The US-Mexico border has been shaped by legacies of colonial dominance and expansion, globalization, and decolonial projects. Moreover, borderlands are places, processes, and metaphors that can be experienced in social, political, and spiritual ways. In this class, our examination of the U.S.-Mexico borderlands will take us from an analysis of the region’s emergence amid contexts of empire-building and the related processes of racialization, violence, and the production of difference, to a consideration of how contact, conflict, adaptation and negotiation between cultures and nations produce new ideologies, identities, and social formations. Our analyses will be grounded in a central question: how have the borderlands been mobilized to both produce and contest hegemonic norms of belonging in relationship to different vectors of identity (nation, culture, gender, sexuality, race, class)? This course draws from a variety of cultural expressions (fiction and non-fiction writings, film, visual culture, and music) and borderlands scholarship. Topics we address might include borderlands subjectivities, migration and death at the border, militarization, globalization, indigenous agency, femicide on the border, creative border expressions and social movements. Furthermore, we will explore the ways in which boundary maintenance reinforces the power of the nation-state and the global political economy, as well as the contradictions that emerge from these processes.

Spring Quarter 

Required Courses

BCULST 501 Cultural Studies as Collaboration (Year 1) (5 credits)
Ron Krabill, T 5:45-10:00 PM

BCULST 512 Cultural Studies and its Publics (Year 2)  (10 credits)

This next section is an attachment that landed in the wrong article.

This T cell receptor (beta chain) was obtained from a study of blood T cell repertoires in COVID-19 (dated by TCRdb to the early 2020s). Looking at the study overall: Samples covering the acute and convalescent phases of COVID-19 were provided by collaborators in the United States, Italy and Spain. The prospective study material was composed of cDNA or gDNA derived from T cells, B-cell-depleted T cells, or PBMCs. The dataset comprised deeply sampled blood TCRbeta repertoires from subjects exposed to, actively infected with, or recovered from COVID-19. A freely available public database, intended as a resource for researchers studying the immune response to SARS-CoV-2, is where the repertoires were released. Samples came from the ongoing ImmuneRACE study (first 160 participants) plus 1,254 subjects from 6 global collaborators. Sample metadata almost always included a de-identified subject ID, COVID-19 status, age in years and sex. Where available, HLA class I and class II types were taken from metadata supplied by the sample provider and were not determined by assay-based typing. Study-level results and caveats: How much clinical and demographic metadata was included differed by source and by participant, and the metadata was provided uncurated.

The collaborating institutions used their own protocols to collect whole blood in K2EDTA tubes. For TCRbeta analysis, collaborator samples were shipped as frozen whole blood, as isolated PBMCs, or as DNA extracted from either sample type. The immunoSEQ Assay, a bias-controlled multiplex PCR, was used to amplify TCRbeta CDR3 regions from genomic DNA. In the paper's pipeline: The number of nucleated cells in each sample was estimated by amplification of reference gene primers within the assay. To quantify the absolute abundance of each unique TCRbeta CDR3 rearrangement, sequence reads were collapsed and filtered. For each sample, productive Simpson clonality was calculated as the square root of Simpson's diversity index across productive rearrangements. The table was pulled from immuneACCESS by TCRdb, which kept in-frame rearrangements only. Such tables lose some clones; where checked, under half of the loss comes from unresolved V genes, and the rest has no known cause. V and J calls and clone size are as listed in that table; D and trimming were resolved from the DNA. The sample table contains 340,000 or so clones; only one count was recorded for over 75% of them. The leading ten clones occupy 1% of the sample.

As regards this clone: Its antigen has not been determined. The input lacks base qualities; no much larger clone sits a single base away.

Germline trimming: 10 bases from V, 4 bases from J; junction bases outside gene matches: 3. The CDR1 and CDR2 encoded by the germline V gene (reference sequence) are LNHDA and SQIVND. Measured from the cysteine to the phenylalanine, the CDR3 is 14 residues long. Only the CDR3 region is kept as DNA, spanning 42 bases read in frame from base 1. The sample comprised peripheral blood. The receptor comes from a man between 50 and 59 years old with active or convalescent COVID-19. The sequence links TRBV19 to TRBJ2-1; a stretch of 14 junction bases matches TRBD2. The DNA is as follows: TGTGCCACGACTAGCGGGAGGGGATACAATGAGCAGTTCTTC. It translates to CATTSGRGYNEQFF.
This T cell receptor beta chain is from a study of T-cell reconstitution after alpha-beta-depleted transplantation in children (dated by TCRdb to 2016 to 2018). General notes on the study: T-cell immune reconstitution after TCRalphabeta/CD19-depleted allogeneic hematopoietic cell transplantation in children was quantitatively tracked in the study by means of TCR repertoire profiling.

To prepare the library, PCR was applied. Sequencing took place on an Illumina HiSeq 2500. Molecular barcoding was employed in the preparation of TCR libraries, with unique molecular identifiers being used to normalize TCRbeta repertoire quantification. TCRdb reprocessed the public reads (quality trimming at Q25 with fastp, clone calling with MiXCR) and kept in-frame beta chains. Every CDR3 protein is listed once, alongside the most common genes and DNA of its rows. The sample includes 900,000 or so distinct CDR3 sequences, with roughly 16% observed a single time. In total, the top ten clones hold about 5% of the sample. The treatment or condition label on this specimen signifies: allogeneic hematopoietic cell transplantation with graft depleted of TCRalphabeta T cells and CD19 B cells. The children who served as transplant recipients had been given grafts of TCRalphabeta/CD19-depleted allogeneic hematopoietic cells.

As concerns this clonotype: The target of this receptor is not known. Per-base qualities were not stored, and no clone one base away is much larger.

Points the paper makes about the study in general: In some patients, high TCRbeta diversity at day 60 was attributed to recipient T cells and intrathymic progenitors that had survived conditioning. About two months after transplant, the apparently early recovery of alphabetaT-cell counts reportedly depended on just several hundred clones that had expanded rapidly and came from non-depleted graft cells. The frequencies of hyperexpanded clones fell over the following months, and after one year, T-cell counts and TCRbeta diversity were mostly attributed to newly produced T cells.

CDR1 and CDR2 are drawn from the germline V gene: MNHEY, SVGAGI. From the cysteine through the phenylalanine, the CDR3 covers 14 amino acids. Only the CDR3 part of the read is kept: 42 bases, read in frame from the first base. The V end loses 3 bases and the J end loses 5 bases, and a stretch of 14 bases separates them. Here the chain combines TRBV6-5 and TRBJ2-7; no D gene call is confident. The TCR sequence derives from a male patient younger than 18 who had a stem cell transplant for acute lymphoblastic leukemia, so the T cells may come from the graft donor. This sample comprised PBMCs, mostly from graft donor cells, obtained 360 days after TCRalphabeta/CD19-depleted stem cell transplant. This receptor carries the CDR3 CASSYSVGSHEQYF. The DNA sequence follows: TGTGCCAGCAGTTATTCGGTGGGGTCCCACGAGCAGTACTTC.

Amoshaun Toft, T 5:45-10:00 PM

Elective Courses 

BCULST 588 Topics in Culture and Diversity: Performing Community (5 credits) Naomi Macalalad Bragin

This course studies embodied practices of community trans/formation: how can performance help us think more expansively about how people enact, improvise, choreograph, view, make/do community? How do performance theories of repetition and difference, embodiment and affect, permanence and ephemerality, articulate tensions of diversity and inclusion inherent in the ways people understand and perform community?

BIS 494D Grantwriting and Grantsmanship (2 credits)*
TTh 1:15-3:15 pm Andrea John-Smith

**This course was formerly offered as BCULST 595; it can be taken for MACS credit with an outside coursework petition.

 Do you wonder what it takes to fund a great idea or program? This course orients students to the sometimes opaque world and power dynamics of nonprofit philanthropy - focused in particular on grant seeking. Students learn the language of grant seeking, and the practice of translating an idea to a compelling case for support, and then articulating that idea to a funder. Students also have the opportunity to learn about public prospect databases for researching funders who interests match with their programs.

Electives, by arrangement

Please see the appropriate petition forms for these elective requests. 

BCULST 598 Directed Research
Meetings and faculty to be arranged

BCULST 520 Internship
Meetings and faculty to be arranged

BCULST 596 Study Abroad
To be arranged

BCULST 599 Capstone Research
Meetings and faculty to be arranged